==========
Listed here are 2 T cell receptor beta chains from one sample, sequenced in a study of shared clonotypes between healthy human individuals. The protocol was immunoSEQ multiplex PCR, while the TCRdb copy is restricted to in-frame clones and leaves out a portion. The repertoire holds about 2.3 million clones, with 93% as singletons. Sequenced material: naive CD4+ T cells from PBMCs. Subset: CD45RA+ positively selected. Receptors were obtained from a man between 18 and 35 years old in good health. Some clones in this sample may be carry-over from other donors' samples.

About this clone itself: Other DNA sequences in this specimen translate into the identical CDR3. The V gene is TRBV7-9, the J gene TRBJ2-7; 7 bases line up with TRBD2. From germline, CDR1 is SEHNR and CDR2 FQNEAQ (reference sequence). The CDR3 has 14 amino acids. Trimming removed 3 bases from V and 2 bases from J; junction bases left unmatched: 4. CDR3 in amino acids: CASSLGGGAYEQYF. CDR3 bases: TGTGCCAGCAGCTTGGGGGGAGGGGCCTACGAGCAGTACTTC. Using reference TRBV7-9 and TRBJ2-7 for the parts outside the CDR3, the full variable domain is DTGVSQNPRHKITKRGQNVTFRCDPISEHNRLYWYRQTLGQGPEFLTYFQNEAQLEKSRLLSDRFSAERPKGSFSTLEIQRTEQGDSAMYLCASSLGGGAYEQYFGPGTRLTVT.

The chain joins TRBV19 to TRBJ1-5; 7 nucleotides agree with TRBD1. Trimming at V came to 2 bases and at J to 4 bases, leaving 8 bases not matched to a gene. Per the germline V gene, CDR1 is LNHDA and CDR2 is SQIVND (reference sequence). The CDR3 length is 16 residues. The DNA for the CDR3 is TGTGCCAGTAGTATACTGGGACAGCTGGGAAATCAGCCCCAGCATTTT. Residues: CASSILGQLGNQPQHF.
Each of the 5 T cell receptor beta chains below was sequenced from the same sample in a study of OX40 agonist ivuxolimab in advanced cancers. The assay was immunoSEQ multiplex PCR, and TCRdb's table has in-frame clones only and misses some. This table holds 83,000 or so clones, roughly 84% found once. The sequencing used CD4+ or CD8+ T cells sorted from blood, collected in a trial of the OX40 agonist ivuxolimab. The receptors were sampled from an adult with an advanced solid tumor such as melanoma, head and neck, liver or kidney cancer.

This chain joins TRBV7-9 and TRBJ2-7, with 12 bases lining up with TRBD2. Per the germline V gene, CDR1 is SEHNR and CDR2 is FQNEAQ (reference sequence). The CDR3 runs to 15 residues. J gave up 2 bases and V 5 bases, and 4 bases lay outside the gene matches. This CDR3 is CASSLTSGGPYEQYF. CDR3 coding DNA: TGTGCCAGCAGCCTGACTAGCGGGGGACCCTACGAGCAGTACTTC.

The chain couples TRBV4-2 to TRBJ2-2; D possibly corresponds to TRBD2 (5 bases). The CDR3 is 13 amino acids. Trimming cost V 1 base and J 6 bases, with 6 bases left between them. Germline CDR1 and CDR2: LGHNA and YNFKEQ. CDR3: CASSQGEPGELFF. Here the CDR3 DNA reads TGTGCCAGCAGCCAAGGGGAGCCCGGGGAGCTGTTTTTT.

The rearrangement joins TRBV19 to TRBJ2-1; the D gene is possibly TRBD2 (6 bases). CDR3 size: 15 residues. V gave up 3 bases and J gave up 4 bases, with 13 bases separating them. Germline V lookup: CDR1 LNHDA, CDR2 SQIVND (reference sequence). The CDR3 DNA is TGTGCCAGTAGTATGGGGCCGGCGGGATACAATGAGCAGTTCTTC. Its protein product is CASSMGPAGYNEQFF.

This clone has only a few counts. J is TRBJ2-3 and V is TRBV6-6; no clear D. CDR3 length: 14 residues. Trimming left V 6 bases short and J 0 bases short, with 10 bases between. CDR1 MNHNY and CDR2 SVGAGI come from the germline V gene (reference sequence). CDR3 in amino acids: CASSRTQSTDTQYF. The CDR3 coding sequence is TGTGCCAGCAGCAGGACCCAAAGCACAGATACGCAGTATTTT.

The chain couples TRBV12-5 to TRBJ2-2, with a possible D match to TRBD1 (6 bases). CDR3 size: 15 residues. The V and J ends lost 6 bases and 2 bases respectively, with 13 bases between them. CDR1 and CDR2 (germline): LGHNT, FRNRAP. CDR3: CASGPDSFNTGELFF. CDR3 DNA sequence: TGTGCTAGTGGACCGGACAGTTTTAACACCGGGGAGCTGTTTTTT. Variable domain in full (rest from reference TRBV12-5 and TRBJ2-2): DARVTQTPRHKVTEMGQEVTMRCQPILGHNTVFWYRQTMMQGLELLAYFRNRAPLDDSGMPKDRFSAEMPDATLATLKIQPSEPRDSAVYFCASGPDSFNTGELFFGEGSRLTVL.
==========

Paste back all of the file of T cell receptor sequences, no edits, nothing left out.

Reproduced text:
Listed here are 2 T cell receptor beta chains from one sample, sequenced in a study of shared clonotypes between healthy human individuals. The protocol was immunoSEQ multiplex PCR, while the TCRdb copy is restricted to in-frame clones and leaves out a portion. The repertoire holds about 2.3 million clones, with 93% as singletons. Sequenced material: naive CD4+ T cells from PBMCs. Subset: CD45RA+ positively selected. Receptors were obtained from a man between 18 and 35 years old in good health. Some clones in this sample may be carry-over from other donors' samples.

About this clone itself: Other DNA sequences in this specimen translate into the identical CDR3. The V gene is TRBV7-9, the J gene TRBJ2-7; 7 bases line up with TRBD2. From germline, CDR1 is SEHNR and CDR2 FQNEAQ (reference sequence). The CDR3 has 14 amino acids. Trimming removed 3 bases from V and 2 bases from J; junction bases left unmatched: 4. CDR3 in amino acids: CASSLGGGAYEQYF. CDR3 bases: TGTGCCAGCAGCTTGGGGGGAGGGGCCTACGAGCAGTACTTC. Using reference TRBV7-9 and TRBJ2-7 for the parts outside the CDR3, the full variable domain is DTGVSQNPRHKITKRGQNVTFRCDPISEHNRLYWYRQTLGQGPEFLTYFQNEAQLEKSRLLSDRFSAERPKGSFSTLEIQRTEQGDSAMYLCASSLGGGAYEQYFGPGTRLTVT.

The chain joins TRBV19 to TRBJ1-5; 7 nucleotides agree with TRBD1. Trimming at V came to 2 bases and at J to 4 bases, leaving 8 bases not matched to a gene. Per the germline V gene, CDR1 is LNHDA and CDR2 is SQIVND (reference sequence). The CDR3 length is 16 residues. The DNA for the CDR3 is TGTGCCAGTAGTATACTGGGACAGCTGGGAAATCAGCCCCAGCATTTT. Residues: CASSILGQLGNQPQHF.
Each of the 5 T cell receptor beta chains below was sequenced from the same sample in a study of OX40 agonist ivuxolimab in advanced cancers. The assay was immunoSEQ multiplex PCR, and TCRdb's table has in-frame clones only and misses some. This table holds 83,000 or so clones, roughly 84% found once. The sequencing used CD4+ or CD8+ T cells sorted from blood, collected in a trial of the OX40 agonist ivuxolimab. The receptors were sampled from an adult with an advanced solid tumor such as melanoma, head and neck, liver or kidney cancer.

This chain joins TRBV7-9 and TRBJ2-7, with 12 bases lining up with TRBD2. Per the germline V gene, CDR1 is SEHNR and CDR2 is FQNEAQ (reference sequence). The CDR3 runs to 15 residues. J gave up 2 bases and V 5 bases, and 4 bases lay outside the gene matches. This CDR3 is CASSLTSGGPYEQYF. CDR3 coding DNA: TGTGCCAGCAGCCTGACTAGCGGGGGACCCTACGAGCAGTACTTC.

The chain couples TRBV4-2 to TRBJ2-2; D possibly corresponds to TRBD2 (5 bases). The CDR3 is 13 amino acids. Trimming cost V 1 base and J 6 bases, with 6 bases left between them. Germline CDR1 and CDR2: LGHNA and YNFKEQ. CDR3: CASSQGEPGELFF. Here the CDR3 DNA reads TGTGCCAGCAGCCAAGGGGAGCCCGGGGAGCTGTTTTTT.

The rearrangement joins TRBV19 to TRBJ2-1; the D gene is possibly TRBD2 (6 bases). CDR3 size: 15 residues. V gave up 3 bases and J gave up 4 bases, with 13 bases separating them. Germline V lookup: CDR1 LNHDA, CDR2 SQIVND (reference sequence). The CDR3 DNA is TGTGCCAGTAGTATGGGGCCGGCGGGATACAATGAGCAGTTCTTC. Its protein product is CASSMGPAGYNEQFF.

This clone has only a few counts. J is TRBJ2-3 and V is TRBV6-6; no clear D. CDR3 length: 14 residues. Trimming left V 6 bases short and J 0 bases short, with 10 bases between. CDR1 MNHNY and CDR2 SVGAGI come from the germline V gene (reference sequence). CDR3 in amino acids: CASSRTQSTDTQYF. The CDR3 coding sequence is TGTGCCAGCAGCAGGACCCAAAGCACAGATACGCAGTATTTT.

The chain couples TRBV12-5 to TRBJ2-2, with a possible D match to TRBD1 (6 bases). CDR3 size: 15 residues. The V and J ends lost 6 bases and 2 bases respectively, with 13 bases between them. CDR1 and CDR2 (germline): LGHNT, FRNRAP. CDR3: CASGPDSFNTGELFF. CDR3 DNA sequence: TGTGCTAGTGGACCGGACAGTTTTAACACCGGGGAGCTGTTTTTT. Variable domain in full (rest from reference TRBV12-5 and TRBJ2-2): DARVTQTPRHKVTEMGQEVTMRCQPILGHNTVFWYRQTMMQGLELLAYFRNRAPLDDSGMPKDRFSAEMPDATLATLKIQPSEPRDSAVYFCASGPDSFNTGELFFGEGSRLTVL.